Listeria is usually attributed to the consumption of deli meats, soft cheeses, unpasteurized milk, pate or smoked fish. While pregnant women are more susceptible to getting listeria, it’s actually very rare. In fact, 1 in 8,000 pregnancies per year are affected. (6) According to the U.S. Food and Drug Administration (FDA) there is one case of listeria per 83,000 servings of deli meat or 5 million servings of soft cheese.(7) It is best to avoid food that has been in the fridge for more than a few days, as Listeria grows well at refrigerated temperatures. As an extra precaution, you can heat deli meats to 165F before consuming to kill any potential bacteria.
You likely have been warned against eating certain kinds of fish during pregnancy. The thing to remember here is small, oily fish are best. Salmon, herring, sardines, cod, and catfish are all high in omega-3s and low in mercury. Big fish, like shark, grouper, swordfish, and king mackerel, have more concentrated levels of mercury and are better avoided while pregnant.
Here are some additional tips for food safety during pregnancy:
Be selective about where you purchase your food. Eating a turkey sandwich made from cold cuts purchased at a deli are a safer bet than say a pre-made sandwich from a vending machine or gas station.
Wash fruits and vegetables well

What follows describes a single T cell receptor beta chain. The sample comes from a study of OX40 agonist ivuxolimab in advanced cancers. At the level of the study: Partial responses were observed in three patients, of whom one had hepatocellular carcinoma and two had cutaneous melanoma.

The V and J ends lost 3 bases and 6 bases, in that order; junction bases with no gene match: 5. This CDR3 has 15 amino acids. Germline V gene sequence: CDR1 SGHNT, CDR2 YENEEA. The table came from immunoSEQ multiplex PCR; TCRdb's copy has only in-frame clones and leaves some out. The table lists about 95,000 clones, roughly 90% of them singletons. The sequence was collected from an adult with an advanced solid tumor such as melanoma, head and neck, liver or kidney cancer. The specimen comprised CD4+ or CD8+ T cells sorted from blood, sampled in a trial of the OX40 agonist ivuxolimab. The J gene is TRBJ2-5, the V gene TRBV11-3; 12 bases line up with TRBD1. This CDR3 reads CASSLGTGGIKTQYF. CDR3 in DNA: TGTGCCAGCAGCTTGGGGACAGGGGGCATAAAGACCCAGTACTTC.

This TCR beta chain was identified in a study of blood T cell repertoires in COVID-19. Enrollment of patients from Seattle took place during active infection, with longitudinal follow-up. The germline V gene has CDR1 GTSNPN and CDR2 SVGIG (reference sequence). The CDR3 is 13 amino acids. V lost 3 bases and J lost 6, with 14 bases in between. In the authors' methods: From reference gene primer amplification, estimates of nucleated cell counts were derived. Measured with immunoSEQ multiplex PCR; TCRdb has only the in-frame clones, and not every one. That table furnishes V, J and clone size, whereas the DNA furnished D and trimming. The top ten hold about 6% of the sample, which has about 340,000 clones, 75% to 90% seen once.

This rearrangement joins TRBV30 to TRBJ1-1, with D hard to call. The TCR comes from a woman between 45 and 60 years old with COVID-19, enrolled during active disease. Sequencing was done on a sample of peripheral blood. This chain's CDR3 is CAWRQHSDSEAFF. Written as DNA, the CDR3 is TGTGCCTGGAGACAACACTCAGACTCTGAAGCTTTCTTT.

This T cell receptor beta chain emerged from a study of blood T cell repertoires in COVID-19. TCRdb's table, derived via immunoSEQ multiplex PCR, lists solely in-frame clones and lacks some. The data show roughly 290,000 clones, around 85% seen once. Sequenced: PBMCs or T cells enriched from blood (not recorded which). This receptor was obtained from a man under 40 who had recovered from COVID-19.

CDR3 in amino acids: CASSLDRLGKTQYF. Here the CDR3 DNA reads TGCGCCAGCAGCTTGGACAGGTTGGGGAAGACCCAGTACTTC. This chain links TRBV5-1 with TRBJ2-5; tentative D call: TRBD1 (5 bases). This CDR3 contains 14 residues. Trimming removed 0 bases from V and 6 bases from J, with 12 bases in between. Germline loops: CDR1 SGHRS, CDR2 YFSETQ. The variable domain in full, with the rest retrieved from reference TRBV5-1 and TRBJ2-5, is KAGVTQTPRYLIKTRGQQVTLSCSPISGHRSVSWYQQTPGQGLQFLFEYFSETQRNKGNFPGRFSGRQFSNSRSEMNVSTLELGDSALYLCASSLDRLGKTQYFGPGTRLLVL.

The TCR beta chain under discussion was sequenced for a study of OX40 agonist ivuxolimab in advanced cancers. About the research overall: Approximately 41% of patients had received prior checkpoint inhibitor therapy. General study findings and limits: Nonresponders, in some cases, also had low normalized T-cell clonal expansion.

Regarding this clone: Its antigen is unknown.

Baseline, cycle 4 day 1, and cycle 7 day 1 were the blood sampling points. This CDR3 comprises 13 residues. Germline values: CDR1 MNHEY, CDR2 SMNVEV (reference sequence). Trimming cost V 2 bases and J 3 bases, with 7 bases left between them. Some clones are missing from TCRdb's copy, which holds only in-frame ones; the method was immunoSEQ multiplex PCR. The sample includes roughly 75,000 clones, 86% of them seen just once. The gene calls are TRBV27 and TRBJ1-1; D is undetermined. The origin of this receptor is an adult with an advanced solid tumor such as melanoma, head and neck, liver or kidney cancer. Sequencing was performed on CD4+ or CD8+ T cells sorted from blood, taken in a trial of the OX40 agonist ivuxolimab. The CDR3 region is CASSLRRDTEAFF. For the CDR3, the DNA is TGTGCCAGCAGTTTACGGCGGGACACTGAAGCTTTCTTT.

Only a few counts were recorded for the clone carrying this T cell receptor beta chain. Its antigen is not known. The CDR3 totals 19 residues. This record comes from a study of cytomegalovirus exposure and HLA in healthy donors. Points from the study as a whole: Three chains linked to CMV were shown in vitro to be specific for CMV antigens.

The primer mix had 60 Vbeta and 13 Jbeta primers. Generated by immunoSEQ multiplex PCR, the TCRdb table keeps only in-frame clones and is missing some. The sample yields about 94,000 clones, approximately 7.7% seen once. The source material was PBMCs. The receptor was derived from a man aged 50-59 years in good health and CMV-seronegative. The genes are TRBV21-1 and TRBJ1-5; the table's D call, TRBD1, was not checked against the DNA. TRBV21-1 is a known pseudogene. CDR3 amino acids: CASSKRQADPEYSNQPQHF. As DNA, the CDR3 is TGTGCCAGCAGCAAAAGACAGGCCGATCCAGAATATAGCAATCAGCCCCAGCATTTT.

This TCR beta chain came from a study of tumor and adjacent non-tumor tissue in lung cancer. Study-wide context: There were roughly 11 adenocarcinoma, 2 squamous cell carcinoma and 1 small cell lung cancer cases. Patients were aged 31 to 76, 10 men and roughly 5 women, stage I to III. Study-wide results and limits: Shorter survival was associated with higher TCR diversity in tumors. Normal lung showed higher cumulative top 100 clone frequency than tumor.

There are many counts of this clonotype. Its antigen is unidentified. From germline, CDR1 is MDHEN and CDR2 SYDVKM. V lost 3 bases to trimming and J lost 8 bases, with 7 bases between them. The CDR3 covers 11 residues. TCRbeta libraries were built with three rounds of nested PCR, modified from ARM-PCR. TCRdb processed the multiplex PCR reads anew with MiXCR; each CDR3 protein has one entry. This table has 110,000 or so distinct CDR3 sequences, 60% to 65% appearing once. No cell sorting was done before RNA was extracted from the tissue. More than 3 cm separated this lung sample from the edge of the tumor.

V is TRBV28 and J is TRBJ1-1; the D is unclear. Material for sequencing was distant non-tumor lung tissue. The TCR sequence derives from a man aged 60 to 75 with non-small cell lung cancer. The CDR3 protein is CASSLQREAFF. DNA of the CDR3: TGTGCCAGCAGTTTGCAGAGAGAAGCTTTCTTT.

Cook/eat raw meat within 3 days of being in your fridge.
Wash your hands after handling raw meat
Keep raw and cooked foods separate to avoid cross-contamination
Refrigerate leftovers quickly after cooking
Consume or freeze leftovers within 3-4 days
Eating well during pregnancy doesn’t have to be stressful! Following these simple guidelines will help you get the nutrients you and your baby need without all the frantic google searching.
Helping moms get the nutrition they need, without a lot of fuss, inspired us to create Mama Bar, a high protein nutrition bar made from whole foods! Mama Bar provides key nutrients that are important during pregnancy and postpartum, in a convenient, grab-and-go bar.
Amy Kovner MS, CN, LMHC is a Certified Nutritionist and Mental Health Counselor passionate about supporting the wellbeing of moms. Amy is the Co-founder of Mama Bar, a high quality nutrition bar created to support the increased nutritional needs during pregnancy, postpartum and breastfeeding.
1. Medina, J. (2014) Brain rules for baby: how to raise a smart and happy child from zero to five. Second edition, updated and expanded edition. Seattle, WA: Pear Press.
2. Hsu MC, Tung CY, Chen HE. Omega-3 polyunsaturated fatty acid supplementation in prevention and treatment of maternal depression: Putative mechanism and recommendation. J Affect Disord. 2018 Oct 1;238:47-61. doi: 10.1016/j.jad.2018.05.018. Epub 2018 May 16. PMID: 29860183.
3.Hibbeln JR. Seafood consumption, the DHA content of mothers' milk and prevalence rates of postpartum depression: a cross-national, ecological analysis. J Affect Disord. 2002 May;69(1-3):15-29. doi: 10.1016/s0165-0327(01)00374-3. PMID: 12103448
4. Oster, E. (2013). Expecting better: How to fight the pregnancy establishment with facts. London: Orion
5. Tam, Carolyn, Aida Erebara, and Adrienne Einarson. “Food-borne illnesses during pregnancy, Prevention and Treatment” Canadian Family Physician 56.4 (2010): 2202-2209.
6. V. Janakiraman, “Listeriosis in Pregnancy: Diagnosis, Treatment and Prevention” Review of Obstetrics and Gynecology 1, no. 4 (Fall 2008): 179-85
7. Einarson, Adrienne, et al. “Food-borne illnesses during pregnancy.” Canadian Family Physician 56.9 (2010) 869-870.